Engineers from the California Institute of Technology (CalTech) have developed an AI algorithm to help an autonomous drone swim, using ocean currents to aid its navigation. Eventually, these marine robots could explore the oceans of Earth and other worlds, such as Europe, by monitoring the conditions of environments inaccessible to humans.
“When we want robots to explore the deep ocean, especially in swarms, it’s almost impossible to control them with a joystick 20,000 feet from the surface,” said aeronautics and engineering expert Professor John Dabiri. mechanics at CalTech. “We also cannot provide them with data on local ocean currents that they need to navigate because we cannot detect them from the surface.
“Instead, at some point we need ocean drones to be able to make decisions about how to move on their own.”
These drones should be able to decide for themselves where to go, but also the most efficient way to get there. To do this, they will probably only have data that they can collect themselves: information about the water currents they are currently experiencing.
The engineers therefore developed an algorithm that would allow the drone to steer while swimming. For this, they used reinforcement networks. Compared to conventional neural networks, reinforcement learning networks do not train on a static data set, but rather train as fast as they can gain experience.
This scheme allows them to exist on much smaller computers. To test their algorithm, the team wrote software that can be installed and run on a “Teensy” (a microcontroller anyone can buy for less than $30 on Amazon that runs on half a -watt). These types of microcontrollers can fit on a palm-sized prototype robot – which they used alongside computer simulations to test their work – mimicking the hardware of possible future maritime drones.
Using a computer simulation in which passing an obstacle in the water created multiple vortices moving in opposite directions, the team trained the AI to navigate in ways that took advantage of regions at low speed in the wake of the vortices to steer towards the target location with minimal power used. To aid his navigation, the simulated swimmer only had access to information about the water currents at his immediate location, but he quickly learned to exploit the eddies to steer towards the desired target. In a physical robot, the AI would similarly only have access to information that could be gathered from an on-board gyroscope and accelerometer, which are both relatively small and inexpensive sensors for a platform. – robotic form.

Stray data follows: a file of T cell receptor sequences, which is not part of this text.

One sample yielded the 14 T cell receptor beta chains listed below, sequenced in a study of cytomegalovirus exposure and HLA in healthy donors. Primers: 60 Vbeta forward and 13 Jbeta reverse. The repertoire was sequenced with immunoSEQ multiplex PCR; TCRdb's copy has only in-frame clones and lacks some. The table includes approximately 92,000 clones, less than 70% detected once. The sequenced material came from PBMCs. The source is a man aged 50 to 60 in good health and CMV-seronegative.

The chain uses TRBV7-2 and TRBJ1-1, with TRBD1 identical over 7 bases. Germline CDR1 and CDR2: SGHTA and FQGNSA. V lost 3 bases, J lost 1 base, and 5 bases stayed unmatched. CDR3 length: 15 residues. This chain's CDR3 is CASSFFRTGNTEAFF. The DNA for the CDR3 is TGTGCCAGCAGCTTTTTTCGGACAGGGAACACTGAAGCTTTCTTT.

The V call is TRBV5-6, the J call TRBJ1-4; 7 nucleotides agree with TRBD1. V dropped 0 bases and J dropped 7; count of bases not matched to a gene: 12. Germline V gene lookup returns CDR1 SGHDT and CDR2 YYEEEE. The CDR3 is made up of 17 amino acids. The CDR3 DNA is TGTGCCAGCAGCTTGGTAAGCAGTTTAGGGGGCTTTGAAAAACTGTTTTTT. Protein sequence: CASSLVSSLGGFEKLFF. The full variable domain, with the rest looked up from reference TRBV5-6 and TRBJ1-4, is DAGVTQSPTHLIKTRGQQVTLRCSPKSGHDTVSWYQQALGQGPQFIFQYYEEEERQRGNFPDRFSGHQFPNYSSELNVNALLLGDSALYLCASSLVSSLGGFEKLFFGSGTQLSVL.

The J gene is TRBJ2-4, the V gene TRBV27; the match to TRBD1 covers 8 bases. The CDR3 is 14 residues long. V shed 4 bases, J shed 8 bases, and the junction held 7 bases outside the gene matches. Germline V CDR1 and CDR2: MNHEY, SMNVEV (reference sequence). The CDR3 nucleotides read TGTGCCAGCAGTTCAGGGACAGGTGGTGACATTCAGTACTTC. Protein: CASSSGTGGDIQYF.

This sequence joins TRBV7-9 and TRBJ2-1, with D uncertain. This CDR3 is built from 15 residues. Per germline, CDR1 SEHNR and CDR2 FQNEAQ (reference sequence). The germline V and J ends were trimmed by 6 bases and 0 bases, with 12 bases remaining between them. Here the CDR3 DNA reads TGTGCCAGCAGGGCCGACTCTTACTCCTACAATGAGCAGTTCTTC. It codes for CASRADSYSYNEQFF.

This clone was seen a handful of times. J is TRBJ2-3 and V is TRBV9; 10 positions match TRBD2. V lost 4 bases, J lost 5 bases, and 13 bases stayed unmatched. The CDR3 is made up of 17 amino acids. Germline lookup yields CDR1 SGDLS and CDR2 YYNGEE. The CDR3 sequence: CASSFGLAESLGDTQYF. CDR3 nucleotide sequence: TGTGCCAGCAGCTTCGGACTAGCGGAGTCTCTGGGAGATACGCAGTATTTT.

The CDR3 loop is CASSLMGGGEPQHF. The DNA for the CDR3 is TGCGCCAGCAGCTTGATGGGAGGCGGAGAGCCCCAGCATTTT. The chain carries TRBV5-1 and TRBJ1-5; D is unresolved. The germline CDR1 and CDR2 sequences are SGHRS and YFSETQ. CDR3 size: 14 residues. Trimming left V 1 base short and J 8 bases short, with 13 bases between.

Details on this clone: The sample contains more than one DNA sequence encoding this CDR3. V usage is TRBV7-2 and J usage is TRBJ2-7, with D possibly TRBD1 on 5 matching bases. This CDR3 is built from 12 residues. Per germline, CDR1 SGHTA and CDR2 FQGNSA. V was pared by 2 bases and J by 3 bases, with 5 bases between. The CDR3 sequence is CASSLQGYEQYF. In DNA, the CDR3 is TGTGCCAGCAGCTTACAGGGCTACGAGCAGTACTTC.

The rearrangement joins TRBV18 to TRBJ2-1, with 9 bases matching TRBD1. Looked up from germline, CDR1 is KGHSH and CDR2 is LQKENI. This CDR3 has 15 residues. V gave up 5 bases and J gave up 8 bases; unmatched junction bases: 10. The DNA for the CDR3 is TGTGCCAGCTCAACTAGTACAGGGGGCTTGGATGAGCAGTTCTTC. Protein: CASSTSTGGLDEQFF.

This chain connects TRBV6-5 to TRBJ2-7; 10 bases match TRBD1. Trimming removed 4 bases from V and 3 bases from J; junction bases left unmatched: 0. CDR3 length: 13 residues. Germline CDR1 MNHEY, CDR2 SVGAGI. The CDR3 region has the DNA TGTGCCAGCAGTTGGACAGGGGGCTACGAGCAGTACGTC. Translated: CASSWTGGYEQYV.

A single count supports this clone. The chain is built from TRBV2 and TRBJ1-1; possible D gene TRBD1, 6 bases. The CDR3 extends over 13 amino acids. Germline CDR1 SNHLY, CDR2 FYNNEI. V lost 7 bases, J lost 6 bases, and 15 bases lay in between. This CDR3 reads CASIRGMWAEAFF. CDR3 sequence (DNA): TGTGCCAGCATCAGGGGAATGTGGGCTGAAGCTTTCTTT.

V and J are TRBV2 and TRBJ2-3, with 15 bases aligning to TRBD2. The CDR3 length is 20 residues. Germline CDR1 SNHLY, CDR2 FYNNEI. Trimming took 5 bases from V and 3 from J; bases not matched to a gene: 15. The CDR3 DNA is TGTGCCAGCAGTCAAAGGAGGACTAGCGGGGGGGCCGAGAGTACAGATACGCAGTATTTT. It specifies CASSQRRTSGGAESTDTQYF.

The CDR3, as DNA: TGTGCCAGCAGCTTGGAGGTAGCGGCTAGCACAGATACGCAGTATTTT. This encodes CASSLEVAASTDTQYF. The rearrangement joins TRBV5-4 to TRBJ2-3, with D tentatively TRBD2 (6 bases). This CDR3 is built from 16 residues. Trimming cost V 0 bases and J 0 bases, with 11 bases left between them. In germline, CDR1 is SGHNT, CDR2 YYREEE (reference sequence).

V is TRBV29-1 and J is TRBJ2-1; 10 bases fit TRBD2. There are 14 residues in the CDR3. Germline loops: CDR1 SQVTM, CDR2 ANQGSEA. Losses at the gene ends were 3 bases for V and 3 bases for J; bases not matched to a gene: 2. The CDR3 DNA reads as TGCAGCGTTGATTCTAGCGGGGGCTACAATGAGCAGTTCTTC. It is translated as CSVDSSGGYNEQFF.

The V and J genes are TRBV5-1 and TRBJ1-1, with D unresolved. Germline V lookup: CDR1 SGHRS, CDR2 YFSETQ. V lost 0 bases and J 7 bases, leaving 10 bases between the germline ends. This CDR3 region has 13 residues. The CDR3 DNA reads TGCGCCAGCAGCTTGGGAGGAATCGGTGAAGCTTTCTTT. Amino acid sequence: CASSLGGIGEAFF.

This type of navigation is, engineers say, analogous to the way eagles and hawks ride thermals in the air, extracting energy from air currents to maneuver to a desired location with the minimum amount of energy expended. Surprisingly, the researchers found that their reinforcement learning algorithm could learn even more efficient navigational strategies than those thought to be used by real fish in the ocean.
“Initially, we just hoped that the AI could compete with the navigational strategies already found in real swimming animals, so we were surprised to see it learn even more efficient methods by exploiting repeated trials on the computer,” said Dabiri said.
The technology is still in its infancy; Currently, the team would like to test the AI on every type of flow disturbance it might possibly encounter during an ocean mission – for example, swirling eddies versus continuous tidal currents – to assess its effectiveness in nature. However, by incorporating their knowledge of ocean flow physics into the reinforcement learning strategy, the researchers aim to overcome this limitation.
“Not only will the robot learn, but we will learn about ocean currents and how to navigate through them,” says Peter Gunnarson, graduate student at Caltech and lead author of the book. Nature Communication paper.
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